Ohio patrol says new hotline spurs more crime tips
COLUMBUS, Ohio (AP) — The State Highway Patrol says its increased efforts to crack down on drug trafficking and other crimes are paying off with more calls to its revamped hotline and greater use of its criminal intelligence unit, which follows up on tips and helps other law enforcement agencies.
The state launched an easier-to-dial hotline, #677, to replace the old 1-877-7-PATROL about a year ago, encouraging travelers to call not only when they need help or see an impaired driver, but also to report tips on crimes such as drug activity and human trafficking. The patrol says it’s getting more than 4,000 calls per month statewide, and while it doesn’t keep statistics on the topics of those calls, it has begun trying to track more specifically how many come through the hotline.
“It has exceeded every expectation, both in the number and the quality of tips that we’re getting,” said Col. John Born, the patrol’s superintendent. He said the hotline has helped lead to international investigations, though he wouldn’t discuss specifics.
As more drug tips come in, the criminal intelligence unit has grown from two analyst positions to eight, and requests for its service more than doubled, said Capt. Brenda Collins, who oversees the round-the-clock Columbus hub that includes that unit, dispatchers and commanders.
She said publicity about the new hotline number and successful cases has helped spread the word about criminal patrol efforts and prompted more tips to local patrol posts or the hotline advertised on trooper vehicles and blue roadside signs.
Dozens more signs are being added this year at rest stops and along roads in areas considered to have high drug activity, patrol spokeswoman Lt. Anne Ralston said. Those signs are funded with money collected from previous cases.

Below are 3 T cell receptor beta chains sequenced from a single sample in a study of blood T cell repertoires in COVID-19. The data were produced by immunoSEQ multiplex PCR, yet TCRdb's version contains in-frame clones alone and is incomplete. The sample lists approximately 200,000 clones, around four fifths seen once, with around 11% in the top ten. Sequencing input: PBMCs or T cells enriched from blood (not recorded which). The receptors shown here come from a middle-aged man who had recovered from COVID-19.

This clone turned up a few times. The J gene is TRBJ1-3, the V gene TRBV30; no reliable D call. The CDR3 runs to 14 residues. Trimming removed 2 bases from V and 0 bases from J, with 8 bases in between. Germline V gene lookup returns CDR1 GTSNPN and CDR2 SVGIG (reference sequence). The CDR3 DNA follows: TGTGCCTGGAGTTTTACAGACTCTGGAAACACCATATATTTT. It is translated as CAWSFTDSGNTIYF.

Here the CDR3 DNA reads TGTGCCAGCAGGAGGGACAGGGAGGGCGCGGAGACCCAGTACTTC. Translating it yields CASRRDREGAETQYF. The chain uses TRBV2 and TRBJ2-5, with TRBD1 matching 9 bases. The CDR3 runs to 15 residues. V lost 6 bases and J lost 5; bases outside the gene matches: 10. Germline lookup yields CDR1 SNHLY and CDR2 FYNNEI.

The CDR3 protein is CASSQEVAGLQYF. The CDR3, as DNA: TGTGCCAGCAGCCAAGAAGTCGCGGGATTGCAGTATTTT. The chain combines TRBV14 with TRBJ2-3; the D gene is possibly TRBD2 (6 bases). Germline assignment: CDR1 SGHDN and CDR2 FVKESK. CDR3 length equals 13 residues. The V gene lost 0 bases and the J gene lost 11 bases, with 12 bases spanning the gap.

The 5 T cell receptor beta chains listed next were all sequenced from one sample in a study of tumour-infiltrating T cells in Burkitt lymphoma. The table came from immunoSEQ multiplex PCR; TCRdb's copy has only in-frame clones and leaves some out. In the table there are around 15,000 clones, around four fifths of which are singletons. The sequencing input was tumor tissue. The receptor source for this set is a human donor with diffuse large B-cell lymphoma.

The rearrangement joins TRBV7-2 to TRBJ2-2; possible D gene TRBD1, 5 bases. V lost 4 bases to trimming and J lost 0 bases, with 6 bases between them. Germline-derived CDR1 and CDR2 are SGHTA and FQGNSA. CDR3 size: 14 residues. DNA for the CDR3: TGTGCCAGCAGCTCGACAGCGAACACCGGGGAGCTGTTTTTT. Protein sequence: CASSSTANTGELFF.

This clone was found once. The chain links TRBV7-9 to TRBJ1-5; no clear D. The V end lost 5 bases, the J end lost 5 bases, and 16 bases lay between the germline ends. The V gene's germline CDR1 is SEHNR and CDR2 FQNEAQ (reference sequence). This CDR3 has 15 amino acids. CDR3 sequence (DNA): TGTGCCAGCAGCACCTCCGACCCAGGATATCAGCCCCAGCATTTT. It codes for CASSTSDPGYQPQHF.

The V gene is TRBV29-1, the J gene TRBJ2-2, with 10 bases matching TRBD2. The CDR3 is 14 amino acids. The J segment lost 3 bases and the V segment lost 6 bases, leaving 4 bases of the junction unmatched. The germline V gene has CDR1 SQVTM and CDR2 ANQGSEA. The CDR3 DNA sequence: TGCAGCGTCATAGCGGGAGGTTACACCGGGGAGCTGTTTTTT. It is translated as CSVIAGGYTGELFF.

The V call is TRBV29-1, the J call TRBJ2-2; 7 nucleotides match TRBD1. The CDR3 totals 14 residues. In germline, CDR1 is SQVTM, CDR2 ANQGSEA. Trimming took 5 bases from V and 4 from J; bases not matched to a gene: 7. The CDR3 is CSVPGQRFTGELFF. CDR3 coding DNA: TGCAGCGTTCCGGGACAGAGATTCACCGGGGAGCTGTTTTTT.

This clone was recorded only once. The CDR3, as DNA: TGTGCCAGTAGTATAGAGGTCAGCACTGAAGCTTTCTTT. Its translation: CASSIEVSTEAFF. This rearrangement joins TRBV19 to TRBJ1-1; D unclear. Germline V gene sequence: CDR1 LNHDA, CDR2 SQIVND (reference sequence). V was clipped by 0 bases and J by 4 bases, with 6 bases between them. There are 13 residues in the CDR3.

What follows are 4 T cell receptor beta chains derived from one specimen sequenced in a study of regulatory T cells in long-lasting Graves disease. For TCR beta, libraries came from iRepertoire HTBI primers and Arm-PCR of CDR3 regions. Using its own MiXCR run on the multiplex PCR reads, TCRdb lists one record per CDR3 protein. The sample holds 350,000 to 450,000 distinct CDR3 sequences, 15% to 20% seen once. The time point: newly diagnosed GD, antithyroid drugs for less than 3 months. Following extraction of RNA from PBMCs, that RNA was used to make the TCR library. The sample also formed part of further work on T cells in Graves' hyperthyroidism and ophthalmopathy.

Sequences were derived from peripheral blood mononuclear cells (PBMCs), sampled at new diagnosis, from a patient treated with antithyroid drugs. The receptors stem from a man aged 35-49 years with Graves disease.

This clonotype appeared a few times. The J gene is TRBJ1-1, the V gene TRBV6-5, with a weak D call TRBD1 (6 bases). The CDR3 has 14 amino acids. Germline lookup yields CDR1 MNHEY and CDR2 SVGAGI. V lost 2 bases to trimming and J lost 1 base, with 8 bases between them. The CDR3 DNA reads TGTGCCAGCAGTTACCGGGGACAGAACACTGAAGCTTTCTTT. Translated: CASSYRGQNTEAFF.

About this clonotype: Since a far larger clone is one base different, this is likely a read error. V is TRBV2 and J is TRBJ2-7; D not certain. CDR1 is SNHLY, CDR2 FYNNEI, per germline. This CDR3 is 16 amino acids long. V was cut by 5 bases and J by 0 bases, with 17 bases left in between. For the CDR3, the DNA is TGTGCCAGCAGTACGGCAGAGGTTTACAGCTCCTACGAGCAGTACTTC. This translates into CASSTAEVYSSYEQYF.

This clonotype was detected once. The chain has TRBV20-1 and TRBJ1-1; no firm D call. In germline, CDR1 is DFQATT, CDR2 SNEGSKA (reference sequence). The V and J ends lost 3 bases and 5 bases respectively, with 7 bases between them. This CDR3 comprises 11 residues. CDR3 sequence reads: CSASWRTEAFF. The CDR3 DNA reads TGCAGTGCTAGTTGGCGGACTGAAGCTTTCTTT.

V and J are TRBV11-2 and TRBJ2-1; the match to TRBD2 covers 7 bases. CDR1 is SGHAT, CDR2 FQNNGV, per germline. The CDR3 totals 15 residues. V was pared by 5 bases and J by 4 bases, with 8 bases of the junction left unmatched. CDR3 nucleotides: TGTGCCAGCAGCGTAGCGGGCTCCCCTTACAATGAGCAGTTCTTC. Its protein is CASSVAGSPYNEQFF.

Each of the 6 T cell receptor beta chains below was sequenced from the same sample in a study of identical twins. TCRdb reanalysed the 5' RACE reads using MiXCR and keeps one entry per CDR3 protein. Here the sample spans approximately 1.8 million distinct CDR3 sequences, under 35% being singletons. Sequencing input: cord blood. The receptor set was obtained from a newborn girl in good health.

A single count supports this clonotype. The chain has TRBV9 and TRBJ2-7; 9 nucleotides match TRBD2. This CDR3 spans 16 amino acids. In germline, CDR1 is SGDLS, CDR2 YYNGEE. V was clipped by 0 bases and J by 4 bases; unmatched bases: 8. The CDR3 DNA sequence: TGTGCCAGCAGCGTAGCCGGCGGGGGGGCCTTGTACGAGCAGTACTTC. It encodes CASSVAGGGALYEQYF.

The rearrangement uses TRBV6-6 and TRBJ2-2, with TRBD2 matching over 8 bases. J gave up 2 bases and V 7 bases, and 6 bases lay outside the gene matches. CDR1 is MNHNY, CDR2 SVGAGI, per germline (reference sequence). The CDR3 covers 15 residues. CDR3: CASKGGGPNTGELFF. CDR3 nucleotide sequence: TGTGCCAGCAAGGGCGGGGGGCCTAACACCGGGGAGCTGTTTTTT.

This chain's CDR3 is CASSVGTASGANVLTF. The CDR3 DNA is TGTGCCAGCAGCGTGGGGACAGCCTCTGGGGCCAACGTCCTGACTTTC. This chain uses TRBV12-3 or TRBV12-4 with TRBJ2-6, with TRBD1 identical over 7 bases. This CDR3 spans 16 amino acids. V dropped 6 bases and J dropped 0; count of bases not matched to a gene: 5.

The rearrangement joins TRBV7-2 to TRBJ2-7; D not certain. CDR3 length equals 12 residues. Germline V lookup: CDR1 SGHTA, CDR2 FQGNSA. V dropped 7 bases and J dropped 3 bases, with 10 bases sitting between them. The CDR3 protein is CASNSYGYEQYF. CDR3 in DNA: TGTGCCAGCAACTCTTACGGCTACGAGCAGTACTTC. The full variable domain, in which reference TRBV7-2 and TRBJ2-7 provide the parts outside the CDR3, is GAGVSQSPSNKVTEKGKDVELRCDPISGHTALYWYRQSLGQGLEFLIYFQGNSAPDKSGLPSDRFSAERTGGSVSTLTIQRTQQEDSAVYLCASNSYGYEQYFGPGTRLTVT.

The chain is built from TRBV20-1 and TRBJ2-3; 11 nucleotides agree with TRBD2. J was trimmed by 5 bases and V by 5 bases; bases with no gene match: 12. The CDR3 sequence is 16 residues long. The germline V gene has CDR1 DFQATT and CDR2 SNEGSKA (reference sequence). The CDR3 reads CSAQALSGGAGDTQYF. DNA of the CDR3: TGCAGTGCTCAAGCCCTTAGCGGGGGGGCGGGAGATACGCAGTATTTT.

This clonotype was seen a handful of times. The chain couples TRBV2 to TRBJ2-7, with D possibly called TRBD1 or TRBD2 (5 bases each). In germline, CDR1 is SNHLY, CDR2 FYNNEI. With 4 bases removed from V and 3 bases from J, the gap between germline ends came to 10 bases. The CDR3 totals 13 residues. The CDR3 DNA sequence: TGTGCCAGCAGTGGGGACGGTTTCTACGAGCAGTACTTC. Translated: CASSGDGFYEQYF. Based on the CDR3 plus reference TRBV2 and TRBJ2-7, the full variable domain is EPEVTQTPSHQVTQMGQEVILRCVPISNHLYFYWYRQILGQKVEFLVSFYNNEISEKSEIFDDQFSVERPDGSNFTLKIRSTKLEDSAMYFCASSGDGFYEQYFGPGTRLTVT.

“The public has learned that they can call, and we’ve had enough success stories and enough action from their calls in, that they know that we’re going to do something about it,” Collins said.
A tip about a suspicious tractor-trailer along Interstate 70 led to the seizure of cocaine that was worth an estimated $2.8 million near Springfield in June. The following month, a trucker who had been trained to spot criminal activity and call the hotline saw a driver on Interstate 71 with a marijuana pipe and tipped off troopers, leading to a drug bust. In September, officers following up on two hotline tips about a suspected drug trafficker stopped a vehicle and found a handgun and $120,000 worth of cocaine hidden inside.
Overall, troopers made more than 7,600 stops for drug violations in 2012, up about 24 percent compared with 2011. They also seized more than twice as much marijuana and heroin as in 2011, and the amount of crack cocaine seized also increased. However, the amount of powder cocaine seized dropped more than 75 percent in 2012, according to patrol data.
The criminal intelligence unit’s work also has grown as more law enforcement agencies learn about the services it can offer, Collins said.
When a fire was set at a Toledo mosque last fall, the patrol unit helped Perrysburg Township police confirm the identity of a suspect from Indiana and connect with authorities in that state about his location, workplace and other information to track him down. He pleaded guilty but later sought to withdraw that plea, and the case is pending.
Police Detective Sgt. James Gross said it would have taken his agency hours to get the information the patrol got much more quickly.
Last month, Gross arranged for a trooper to make a presentation about the unit’s services for a group of northwest Ohio investigators.
“It’s a service that needs to be and can be utilized and beneficial to us and other law enforcement agencies,” he said.